I have to admit that everyone from the farm and the club had made an enormous effort in decorating the site with charming signs and huge flags which, after negotiating the backroads, made it a welcoming view as one drove in. I’ll give you the lowdown. This farm is ideally suited for festival goers. Camping and caravan space, the camping site is beautiful and the farm fields roll down to the sea. A lovely walk from there down to the bay. The grass on the camping site had been recently cut and the hay kept the children amused. It seemed they had never seen hay before by the way they were chucking the stuff around and keeping themselves entertained, better than being slouched over a screen I thought which, come to think of it, is what I’m doing now. There was a stall selling vintage clothes and a couple more selling what I would specify as ‘various crafts’, more next year I’m sure as the capitalists see an opportunity. We had our own special brew courtesy of Jarrow Brewery and food by Katie & Gem, ‘Teasy Does It’ which proved popular and encouraged a queue by the smell alone.
Down to the main event, the music. Things kicked off, World Cup joke, with the charming Skylark Song, a duo which deserves more attention with gorgeous guitar sound, (well done John Martindale P.A. man), the Baggs pickup and Martin guitars. They sounded wonderful. I had seen them recently at Caedmon Hall supporting Calhalen Morrison and Eli West. Here they excelled, look good, sound good. What more do you want?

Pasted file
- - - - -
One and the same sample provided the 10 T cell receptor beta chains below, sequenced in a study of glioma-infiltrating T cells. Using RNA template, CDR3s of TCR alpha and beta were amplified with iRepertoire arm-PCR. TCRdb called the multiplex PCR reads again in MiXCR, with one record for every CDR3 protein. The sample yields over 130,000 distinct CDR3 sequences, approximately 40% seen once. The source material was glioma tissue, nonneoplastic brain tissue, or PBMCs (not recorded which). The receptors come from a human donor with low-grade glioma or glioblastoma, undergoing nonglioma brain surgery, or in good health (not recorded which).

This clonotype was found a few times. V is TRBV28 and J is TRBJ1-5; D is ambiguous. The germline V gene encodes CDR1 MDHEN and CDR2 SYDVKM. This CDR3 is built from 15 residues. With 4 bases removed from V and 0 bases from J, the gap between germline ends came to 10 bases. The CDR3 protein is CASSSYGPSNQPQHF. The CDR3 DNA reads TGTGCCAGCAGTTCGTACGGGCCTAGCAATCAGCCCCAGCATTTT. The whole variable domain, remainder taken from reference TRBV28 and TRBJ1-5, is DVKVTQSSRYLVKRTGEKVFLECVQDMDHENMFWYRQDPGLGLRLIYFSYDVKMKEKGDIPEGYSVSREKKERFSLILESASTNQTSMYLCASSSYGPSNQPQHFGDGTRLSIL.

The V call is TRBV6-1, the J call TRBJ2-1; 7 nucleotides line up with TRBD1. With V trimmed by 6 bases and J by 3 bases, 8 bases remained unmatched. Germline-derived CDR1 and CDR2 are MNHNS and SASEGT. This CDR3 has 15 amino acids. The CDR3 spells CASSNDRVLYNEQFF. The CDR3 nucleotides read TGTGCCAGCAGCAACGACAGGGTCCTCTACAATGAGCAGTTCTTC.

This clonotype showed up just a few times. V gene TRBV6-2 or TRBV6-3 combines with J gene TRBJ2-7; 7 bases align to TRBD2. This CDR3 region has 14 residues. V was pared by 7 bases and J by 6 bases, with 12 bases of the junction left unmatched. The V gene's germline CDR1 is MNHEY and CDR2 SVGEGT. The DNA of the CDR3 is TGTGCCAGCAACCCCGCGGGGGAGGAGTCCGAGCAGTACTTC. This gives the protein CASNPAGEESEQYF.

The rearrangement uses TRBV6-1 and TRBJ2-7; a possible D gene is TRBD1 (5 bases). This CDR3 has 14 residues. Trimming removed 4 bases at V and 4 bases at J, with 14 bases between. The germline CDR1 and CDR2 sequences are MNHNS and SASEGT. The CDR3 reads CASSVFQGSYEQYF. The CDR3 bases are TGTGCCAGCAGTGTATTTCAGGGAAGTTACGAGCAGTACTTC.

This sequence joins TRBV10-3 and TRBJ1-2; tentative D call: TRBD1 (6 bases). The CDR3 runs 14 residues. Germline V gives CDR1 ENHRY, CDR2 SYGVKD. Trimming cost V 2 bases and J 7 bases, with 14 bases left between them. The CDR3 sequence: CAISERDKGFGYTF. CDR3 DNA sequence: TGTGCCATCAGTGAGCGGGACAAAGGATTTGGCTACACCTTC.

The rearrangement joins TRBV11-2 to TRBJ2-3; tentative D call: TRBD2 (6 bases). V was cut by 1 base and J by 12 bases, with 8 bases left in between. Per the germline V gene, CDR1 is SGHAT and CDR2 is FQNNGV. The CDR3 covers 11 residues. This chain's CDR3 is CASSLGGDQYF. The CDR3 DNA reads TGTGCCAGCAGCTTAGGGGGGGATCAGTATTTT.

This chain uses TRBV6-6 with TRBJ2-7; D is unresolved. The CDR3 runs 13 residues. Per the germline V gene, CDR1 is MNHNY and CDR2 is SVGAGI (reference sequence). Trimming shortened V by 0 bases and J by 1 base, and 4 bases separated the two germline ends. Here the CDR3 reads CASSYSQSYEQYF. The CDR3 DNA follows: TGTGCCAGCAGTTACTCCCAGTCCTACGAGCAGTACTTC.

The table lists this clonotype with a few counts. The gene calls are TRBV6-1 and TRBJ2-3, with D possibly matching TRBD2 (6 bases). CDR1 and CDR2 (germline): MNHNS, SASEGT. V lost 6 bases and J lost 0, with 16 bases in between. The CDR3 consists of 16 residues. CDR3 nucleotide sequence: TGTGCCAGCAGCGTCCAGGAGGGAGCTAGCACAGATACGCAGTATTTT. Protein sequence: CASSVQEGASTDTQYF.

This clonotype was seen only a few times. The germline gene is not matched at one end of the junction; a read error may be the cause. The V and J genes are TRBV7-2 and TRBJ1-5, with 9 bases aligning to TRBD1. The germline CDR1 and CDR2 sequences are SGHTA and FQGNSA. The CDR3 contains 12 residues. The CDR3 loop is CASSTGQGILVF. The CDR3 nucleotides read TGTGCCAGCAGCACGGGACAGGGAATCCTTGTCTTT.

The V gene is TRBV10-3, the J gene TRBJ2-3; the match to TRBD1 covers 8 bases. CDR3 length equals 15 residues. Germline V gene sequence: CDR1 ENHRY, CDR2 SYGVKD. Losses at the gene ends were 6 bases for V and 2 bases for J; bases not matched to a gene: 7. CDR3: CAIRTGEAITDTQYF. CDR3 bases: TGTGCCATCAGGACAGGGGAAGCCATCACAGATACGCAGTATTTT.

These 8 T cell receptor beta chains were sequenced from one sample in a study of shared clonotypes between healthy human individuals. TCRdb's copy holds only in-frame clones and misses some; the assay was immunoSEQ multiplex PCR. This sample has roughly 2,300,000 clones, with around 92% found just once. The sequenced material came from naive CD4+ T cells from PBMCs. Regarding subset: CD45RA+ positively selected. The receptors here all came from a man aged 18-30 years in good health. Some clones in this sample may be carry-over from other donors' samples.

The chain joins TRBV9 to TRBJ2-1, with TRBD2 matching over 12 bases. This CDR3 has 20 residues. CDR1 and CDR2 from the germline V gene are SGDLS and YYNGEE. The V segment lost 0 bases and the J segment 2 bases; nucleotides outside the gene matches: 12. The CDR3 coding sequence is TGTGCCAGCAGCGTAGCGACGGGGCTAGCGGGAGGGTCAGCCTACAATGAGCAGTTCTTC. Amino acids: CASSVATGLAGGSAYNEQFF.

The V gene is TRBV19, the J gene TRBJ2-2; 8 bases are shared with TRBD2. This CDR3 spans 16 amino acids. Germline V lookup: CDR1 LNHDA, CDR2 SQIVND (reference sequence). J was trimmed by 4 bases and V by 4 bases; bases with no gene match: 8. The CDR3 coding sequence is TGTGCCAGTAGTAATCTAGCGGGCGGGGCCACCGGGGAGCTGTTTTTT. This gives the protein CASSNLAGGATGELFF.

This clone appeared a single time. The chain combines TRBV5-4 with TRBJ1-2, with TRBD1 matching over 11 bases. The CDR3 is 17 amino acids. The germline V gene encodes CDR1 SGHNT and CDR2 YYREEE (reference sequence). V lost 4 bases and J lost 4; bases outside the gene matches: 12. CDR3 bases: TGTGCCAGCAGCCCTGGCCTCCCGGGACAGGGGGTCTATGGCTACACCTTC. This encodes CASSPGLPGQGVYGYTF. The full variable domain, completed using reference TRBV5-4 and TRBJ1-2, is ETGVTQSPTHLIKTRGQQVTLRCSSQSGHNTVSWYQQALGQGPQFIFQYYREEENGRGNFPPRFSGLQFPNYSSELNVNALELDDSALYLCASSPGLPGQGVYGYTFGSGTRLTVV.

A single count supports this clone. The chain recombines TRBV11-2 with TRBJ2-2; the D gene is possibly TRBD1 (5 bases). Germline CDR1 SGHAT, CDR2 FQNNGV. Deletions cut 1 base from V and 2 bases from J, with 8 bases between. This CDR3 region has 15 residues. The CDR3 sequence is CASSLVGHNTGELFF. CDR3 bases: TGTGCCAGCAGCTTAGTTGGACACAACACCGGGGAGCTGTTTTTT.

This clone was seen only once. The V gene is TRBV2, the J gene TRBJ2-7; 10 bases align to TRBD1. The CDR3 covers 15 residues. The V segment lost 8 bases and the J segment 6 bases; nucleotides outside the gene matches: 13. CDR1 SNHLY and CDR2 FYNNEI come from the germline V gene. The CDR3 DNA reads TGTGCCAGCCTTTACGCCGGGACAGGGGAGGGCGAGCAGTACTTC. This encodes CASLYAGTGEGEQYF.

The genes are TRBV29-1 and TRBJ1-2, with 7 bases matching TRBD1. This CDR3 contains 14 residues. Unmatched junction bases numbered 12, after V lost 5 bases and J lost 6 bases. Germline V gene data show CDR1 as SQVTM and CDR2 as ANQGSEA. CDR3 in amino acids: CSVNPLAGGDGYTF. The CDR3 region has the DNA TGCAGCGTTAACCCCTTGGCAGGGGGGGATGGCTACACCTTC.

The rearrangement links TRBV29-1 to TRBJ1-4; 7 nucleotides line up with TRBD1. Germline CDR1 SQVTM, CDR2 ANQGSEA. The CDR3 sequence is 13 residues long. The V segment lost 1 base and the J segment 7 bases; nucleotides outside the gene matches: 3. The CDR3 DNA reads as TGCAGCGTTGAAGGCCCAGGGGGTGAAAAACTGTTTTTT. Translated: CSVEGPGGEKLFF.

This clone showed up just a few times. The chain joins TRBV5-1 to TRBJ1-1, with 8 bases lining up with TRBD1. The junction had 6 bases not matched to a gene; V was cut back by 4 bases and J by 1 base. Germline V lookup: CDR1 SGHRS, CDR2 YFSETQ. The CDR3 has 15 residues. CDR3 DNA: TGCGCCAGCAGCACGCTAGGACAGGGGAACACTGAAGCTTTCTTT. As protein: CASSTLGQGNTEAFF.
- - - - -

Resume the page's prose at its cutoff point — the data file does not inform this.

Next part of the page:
To follow we had Serious Sam Barrett and David Broad, two Yorkshire lads who have braved the club at various venues. Both these chaps have seen an evolution in their stage presence and music and it was a real delight to hear them play together and alone, seeming at ease with the audience and themselves. Yorkshire Tea, Yorkshire Milk, Yorkshire Cheese, Yorkshire Blues anyone? It was turning out to be a special day. I must mention that the early acts played to the festival goers on an outdoor ‘stage’, not really a stage, more of roofed area, which suited everyone who sat around on the site in the sunshine.
I hadn’t seen the Lost Brothers before, or I can’t remember seeing them. On saying that I can’t remember much. Two Irish lads playing guitars and a nice steel guitar to fill in the holes. Pleasant enough Everly Bros fayre although I must say the standard of musicianship was alway at a high. I see too many acts, usually Brits, who just stand there. A little bit of ‘movement’ certainly helps keep things interesting and a bit more ‘humour’ in introducing the songs would help. It has to be said that USA acts seem to have no problem in feeing ‘relaxed’ on-stage. Something to learn from that. Come on chaps, shake a leg.